This is a tentacle eyeball pumpkin that I painted. Happy Halloween!
I want to start by saying that I love Trudy Schoop. I think she was remarkably fearless and irrevocably passionate to choose to walk into an institution with the idea that she could share her knowledge that dance is therapeutic with such a difficult population. In a lot of ways, I strive to be just like her in my career. However, she said one thing in particular that caused me to have a negative reaction.
“An atmosphere of abstraction hung over the ward, and abstracted were all the individuals living out their dream-like lives within the utilitarian dormitories and dayrooms. Spellbound, I watched the portrayals, the personifications. It seemed to me that these men and women had all the attributes and techniques of the stage at their disposal. Here were the symbolic gestures, the magnified expressions, the intensity of projection, the masks, the make-believe, the fantasy.” (Schoop, pg. 24)
That didn’t sit right with me, not at first.
While I recognize the difference in time period is monumental, this “fantasy” business really rubbed me the wrong way and I couldn’t get it out of my head. I mean, I work with the same population that Trudy worked with—individuals with chronic and persisting mental health diagnoses. Most of the individuals I work with have psychotic disorders. I was bothered by the words “fantasy”, “dream-like”, and “make-believe” in relation to psychosis because by and large psychosis isn’t pleasant; it’s not an escape to fantasy land, and if it is, that’s not a good thing. My initial thought when I think “psychosis” is of hearing voices. Voices that convince you that you’re fat, ugly, bad, unlovable. Voices that say you have bugs under your skin, and insist you pick them out with your fingernails. Voices that tell you to break things, to hurt yourself, to hurt others. Voices that say you’d be better off dead, so you’d better walk in the middle of the road and wait for a car to hit you. To me, this isn’t fantasy. It isn’t real, certainly, but when I think fantasy I think of Disney Land and cos-play and acting. I don’t think of hallucinations and delusions that cause an individual to become a person that they don’t recognize, to wholeheartedly believe that Bono or Jesus Christ is telling you that you’re worthless. No, that isn’t fantasy to me.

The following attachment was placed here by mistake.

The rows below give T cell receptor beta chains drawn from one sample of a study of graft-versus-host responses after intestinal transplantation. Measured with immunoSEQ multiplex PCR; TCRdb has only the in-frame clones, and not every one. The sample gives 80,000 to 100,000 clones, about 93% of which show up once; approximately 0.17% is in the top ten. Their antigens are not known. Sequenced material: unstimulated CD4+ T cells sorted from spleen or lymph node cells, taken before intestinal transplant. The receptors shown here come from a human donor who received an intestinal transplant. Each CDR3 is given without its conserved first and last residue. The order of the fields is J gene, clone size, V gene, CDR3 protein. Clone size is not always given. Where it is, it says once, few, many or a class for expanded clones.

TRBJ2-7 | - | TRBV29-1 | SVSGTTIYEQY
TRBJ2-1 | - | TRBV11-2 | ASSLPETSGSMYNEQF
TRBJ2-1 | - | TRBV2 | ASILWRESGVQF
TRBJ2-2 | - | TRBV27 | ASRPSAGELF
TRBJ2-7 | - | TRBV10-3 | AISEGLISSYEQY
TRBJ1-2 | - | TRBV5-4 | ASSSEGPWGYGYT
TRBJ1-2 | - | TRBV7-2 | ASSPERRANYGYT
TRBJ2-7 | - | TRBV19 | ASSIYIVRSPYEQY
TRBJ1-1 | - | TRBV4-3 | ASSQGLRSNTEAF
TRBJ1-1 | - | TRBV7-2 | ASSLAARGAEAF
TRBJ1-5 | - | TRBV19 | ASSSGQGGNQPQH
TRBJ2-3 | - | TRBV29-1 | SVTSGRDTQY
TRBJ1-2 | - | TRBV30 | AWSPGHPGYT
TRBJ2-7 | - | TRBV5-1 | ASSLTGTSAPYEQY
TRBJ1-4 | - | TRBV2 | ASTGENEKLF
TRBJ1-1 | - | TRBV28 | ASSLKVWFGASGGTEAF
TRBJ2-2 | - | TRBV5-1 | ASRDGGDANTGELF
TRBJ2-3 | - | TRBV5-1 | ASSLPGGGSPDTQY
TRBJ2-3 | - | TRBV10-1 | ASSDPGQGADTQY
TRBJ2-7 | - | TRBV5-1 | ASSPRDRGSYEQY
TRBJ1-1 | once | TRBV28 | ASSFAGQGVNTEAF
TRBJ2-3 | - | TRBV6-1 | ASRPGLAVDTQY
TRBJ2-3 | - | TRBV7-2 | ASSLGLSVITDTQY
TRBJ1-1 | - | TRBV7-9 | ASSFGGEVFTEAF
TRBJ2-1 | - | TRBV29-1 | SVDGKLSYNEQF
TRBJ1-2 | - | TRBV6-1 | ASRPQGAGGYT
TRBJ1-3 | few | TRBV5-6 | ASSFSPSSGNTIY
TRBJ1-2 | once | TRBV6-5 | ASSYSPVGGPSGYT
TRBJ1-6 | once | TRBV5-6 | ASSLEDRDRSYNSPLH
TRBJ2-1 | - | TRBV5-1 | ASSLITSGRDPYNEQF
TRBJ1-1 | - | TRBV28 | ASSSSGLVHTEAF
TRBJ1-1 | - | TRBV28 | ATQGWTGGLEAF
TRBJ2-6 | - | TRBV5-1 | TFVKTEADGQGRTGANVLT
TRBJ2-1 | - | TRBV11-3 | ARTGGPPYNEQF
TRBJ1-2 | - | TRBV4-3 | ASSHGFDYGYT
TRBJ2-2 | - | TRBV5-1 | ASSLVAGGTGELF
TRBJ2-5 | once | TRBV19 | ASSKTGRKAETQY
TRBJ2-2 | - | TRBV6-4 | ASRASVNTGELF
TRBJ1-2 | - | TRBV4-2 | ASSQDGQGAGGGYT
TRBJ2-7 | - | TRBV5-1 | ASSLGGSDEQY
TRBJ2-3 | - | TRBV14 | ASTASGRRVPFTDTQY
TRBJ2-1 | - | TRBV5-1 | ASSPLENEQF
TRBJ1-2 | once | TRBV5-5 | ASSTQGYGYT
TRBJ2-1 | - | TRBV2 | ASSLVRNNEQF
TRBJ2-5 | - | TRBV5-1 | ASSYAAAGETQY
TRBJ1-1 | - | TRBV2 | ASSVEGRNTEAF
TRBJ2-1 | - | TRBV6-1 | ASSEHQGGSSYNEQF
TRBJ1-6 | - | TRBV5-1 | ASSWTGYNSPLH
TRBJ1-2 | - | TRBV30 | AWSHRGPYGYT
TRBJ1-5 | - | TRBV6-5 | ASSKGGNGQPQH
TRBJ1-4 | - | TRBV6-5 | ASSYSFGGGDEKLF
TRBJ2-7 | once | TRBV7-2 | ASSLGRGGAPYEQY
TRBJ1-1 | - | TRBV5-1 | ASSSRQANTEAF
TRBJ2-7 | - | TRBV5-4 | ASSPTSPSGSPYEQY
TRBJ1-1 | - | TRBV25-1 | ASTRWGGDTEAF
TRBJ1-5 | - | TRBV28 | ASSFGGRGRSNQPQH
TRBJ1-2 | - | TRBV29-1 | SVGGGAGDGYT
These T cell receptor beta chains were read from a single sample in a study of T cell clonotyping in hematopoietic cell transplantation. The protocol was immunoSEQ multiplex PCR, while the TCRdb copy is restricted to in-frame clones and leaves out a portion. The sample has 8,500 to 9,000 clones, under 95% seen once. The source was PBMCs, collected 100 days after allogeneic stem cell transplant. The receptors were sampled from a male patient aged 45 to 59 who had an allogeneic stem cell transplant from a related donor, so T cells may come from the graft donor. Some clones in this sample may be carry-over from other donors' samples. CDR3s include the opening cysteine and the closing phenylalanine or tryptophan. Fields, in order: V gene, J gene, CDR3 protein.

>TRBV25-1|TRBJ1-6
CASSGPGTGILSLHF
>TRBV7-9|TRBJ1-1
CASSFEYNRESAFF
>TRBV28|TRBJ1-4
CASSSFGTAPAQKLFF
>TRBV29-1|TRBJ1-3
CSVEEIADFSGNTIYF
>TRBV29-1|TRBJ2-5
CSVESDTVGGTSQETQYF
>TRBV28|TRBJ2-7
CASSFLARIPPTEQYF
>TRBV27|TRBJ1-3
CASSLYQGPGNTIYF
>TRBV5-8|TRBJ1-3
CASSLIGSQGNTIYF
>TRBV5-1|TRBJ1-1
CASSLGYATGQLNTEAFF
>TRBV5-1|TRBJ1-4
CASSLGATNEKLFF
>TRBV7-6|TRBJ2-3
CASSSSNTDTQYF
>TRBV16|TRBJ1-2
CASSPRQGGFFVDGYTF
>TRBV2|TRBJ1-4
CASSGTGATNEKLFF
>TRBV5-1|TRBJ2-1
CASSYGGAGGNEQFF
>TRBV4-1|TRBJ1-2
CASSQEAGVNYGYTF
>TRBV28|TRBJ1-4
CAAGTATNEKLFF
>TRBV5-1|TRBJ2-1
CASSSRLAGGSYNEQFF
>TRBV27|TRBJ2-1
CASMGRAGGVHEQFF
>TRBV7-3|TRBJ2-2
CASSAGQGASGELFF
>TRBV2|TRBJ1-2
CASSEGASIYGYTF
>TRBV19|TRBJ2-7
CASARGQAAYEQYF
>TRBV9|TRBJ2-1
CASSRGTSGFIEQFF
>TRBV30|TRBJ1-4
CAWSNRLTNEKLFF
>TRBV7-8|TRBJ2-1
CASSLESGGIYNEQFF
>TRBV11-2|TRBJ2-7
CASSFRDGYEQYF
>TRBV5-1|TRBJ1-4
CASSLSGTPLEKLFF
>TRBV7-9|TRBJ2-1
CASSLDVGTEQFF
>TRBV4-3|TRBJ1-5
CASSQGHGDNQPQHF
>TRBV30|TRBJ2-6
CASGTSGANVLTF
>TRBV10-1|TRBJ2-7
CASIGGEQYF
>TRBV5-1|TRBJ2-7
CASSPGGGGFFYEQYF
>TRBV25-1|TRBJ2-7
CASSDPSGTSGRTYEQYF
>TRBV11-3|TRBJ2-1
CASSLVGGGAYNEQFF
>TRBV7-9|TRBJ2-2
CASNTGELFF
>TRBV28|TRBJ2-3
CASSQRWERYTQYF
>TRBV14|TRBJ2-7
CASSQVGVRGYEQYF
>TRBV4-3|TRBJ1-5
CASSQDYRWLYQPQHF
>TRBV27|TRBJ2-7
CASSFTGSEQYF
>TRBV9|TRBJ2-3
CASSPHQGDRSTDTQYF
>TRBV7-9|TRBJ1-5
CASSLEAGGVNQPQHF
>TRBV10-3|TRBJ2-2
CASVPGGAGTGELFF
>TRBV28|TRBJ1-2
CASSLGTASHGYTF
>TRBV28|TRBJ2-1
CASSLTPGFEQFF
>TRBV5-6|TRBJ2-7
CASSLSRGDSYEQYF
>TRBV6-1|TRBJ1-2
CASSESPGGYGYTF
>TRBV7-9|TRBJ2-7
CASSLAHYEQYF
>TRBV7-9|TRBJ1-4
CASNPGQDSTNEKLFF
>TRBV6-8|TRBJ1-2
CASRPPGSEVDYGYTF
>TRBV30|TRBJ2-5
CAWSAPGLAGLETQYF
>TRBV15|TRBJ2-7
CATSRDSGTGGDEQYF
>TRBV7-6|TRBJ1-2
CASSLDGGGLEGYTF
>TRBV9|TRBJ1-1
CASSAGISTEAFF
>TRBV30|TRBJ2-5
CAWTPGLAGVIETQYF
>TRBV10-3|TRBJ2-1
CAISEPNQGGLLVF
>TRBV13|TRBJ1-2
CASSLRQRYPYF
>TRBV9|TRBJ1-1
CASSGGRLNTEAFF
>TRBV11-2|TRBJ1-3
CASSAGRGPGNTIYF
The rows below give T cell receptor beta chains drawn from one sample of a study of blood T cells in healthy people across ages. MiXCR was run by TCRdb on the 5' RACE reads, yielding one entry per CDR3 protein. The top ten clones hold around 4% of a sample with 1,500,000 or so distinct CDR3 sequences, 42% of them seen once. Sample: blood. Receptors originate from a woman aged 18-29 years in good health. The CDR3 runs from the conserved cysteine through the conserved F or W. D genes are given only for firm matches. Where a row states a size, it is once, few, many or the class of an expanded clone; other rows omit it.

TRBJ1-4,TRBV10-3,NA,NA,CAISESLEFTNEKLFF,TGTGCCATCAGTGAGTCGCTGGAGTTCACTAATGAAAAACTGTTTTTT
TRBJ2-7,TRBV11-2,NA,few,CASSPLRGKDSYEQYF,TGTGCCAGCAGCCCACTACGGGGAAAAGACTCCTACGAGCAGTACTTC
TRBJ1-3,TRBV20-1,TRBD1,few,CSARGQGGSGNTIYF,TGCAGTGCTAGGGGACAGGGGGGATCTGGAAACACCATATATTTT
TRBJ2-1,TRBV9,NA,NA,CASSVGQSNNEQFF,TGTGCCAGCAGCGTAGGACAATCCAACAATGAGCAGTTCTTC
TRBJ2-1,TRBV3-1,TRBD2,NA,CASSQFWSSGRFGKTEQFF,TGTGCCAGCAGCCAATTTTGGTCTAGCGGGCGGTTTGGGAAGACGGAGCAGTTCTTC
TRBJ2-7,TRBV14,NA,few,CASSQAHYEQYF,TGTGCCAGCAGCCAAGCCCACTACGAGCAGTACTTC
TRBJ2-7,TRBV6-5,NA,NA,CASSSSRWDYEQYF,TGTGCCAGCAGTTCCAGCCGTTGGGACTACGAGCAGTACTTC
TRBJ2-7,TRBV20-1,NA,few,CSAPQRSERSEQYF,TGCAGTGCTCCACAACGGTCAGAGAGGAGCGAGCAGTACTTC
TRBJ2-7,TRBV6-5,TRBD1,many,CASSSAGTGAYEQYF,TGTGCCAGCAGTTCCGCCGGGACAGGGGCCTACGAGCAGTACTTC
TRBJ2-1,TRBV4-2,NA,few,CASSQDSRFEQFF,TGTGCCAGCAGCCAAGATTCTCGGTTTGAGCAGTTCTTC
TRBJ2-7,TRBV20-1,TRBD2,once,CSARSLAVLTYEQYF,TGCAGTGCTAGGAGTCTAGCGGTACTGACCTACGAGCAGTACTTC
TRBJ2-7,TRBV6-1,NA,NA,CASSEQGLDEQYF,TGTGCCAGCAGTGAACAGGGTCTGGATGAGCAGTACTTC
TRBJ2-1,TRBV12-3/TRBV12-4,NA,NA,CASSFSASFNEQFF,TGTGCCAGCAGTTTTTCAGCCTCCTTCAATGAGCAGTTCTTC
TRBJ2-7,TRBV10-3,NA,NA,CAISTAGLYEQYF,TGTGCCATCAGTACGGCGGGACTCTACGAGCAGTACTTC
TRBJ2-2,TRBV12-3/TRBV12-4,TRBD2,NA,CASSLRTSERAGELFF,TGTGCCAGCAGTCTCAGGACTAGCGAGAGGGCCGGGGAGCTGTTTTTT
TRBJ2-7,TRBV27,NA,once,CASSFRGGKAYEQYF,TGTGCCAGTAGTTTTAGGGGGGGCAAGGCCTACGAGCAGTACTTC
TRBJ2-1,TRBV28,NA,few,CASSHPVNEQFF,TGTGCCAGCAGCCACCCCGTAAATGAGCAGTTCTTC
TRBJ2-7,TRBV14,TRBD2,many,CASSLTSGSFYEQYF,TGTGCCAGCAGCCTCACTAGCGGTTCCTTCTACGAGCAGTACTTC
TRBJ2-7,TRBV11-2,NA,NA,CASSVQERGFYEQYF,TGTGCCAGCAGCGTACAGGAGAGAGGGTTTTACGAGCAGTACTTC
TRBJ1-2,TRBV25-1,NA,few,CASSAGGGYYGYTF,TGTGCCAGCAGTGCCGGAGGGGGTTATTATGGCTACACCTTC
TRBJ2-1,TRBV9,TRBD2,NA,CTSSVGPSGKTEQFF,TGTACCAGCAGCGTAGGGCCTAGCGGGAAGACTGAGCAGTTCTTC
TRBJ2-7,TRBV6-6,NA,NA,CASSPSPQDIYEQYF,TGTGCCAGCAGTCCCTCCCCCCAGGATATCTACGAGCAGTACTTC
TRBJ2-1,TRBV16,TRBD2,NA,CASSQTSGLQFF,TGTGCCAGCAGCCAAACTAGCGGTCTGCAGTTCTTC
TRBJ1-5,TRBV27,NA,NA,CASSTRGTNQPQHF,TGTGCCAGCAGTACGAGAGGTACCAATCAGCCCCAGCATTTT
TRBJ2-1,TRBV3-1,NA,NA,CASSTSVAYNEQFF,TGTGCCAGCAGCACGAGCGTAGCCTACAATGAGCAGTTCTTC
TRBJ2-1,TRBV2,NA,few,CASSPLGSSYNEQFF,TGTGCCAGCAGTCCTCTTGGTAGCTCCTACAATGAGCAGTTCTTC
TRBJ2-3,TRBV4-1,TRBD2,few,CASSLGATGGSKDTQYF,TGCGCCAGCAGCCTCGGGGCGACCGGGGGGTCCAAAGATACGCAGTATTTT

While this all rubbed me the wrong way, I knew that there was something I was missing, because Trudy Schoop really invested herself into helping these individuals unselfishly, and it wasn’t easy for her. We aren’t talking about a person who holds an ugly stigma against people with mental illnesses, not at all. She worked hard to reach the most difficult individuals, and I give her a lot of credit. I’d also like to note that Trudy worked with individuals diagnosed with psychotic disorders before the United States approved the use of the most effective antipsychotic medications, and before the United States realized that these immense institutions/asylums are not the appropriate way to care for its mentally ill. That’s all a very big deal. What was I missing?
My roommate is similarly a social worker. She is my former boss, and has several years more experience in the mental health field than I do. She’s been a mentor for me my whole time working in the field, and she challenges me constantly by forcing me to look at things from different perspectives. Sometimes she tells me to take the rose-colored glasses off and recognize reality, but sometimes she catches me without my positive, groovy glasses on and reminds me that life isn’t always shades of darkness. I asked her what she thought about the quote and whether or not I was hung up on the vernacular, or something else.